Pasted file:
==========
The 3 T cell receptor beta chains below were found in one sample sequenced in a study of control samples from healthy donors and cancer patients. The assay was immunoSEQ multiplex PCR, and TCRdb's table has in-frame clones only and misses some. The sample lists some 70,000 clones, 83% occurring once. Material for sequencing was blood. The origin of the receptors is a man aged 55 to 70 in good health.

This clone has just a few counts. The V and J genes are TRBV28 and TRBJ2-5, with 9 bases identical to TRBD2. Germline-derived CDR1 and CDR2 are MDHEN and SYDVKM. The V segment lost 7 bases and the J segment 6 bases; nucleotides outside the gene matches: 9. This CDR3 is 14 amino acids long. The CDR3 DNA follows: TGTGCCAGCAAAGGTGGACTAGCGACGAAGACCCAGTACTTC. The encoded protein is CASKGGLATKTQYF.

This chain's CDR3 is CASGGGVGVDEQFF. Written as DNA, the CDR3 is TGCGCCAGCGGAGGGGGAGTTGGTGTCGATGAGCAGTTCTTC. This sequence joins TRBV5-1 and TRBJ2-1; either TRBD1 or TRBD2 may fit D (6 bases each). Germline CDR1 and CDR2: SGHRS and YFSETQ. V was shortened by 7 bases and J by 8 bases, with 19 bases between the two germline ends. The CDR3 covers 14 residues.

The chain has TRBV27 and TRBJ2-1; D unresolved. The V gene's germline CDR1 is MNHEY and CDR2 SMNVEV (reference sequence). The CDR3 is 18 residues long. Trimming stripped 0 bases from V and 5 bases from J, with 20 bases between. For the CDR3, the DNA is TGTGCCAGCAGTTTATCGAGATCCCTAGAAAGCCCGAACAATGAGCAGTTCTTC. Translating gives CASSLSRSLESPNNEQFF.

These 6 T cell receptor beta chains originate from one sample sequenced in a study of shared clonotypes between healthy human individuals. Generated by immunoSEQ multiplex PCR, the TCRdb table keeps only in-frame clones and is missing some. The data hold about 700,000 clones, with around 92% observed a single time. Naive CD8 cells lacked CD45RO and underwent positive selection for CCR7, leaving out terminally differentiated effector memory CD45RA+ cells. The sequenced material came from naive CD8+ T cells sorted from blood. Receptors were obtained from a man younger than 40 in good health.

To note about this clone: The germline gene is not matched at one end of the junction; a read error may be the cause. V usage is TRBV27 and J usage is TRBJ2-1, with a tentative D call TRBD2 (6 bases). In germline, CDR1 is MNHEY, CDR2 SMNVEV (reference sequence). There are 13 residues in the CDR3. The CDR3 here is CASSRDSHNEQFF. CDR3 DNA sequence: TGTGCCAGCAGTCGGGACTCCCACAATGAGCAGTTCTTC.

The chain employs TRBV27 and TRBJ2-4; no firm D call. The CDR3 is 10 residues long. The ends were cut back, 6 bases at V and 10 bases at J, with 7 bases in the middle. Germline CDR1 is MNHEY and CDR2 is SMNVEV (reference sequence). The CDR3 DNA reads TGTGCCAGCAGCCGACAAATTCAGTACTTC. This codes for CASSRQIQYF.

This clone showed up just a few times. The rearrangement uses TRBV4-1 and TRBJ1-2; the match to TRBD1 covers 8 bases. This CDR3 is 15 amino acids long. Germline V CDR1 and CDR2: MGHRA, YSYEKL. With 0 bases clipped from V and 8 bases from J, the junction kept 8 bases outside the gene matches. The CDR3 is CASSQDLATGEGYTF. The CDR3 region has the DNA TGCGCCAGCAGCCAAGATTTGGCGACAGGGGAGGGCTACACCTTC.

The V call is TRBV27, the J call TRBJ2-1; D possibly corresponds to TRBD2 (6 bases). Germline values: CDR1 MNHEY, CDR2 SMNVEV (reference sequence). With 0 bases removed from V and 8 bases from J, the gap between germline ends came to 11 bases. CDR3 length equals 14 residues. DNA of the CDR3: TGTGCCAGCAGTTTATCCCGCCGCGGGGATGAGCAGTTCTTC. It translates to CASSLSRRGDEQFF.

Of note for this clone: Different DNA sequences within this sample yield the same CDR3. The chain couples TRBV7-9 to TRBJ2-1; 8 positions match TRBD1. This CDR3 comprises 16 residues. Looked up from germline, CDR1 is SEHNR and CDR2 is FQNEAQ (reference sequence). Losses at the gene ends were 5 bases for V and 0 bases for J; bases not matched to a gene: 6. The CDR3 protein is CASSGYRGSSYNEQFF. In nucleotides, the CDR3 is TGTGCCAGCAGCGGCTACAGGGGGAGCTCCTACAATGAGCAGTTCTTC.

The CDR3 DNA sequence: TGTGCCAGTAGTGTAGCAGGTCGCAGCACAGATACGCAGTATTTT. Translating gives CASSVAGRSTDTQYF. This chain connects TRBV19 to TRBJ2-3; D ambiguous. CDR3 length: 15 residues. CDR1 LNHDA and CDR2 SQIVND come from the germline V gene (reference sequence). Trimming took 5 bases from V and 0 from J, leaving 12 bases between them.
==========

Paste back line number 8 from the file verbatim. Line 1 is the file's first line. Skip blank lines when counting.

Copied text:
This clone showed up just a few times. The rearrangement uses TRBV4-1 and TRBJ1-2; the match to TRBD1 covers 8 bases. This CDR3 is 15 amino acids long. Germline V CDR1 and CDR2: MGHRA, YSYEKL. With 0 bases clipped from V and 8 bases from J, the junction kept 8 bases outside the gene matches. The CDR3 is CASSQDLATGEGYTF. The CDR3 region has the DNA TGCGCCAGCAGCCAAGATTTGGCGACAGGGGAGGGCTACACCTTC.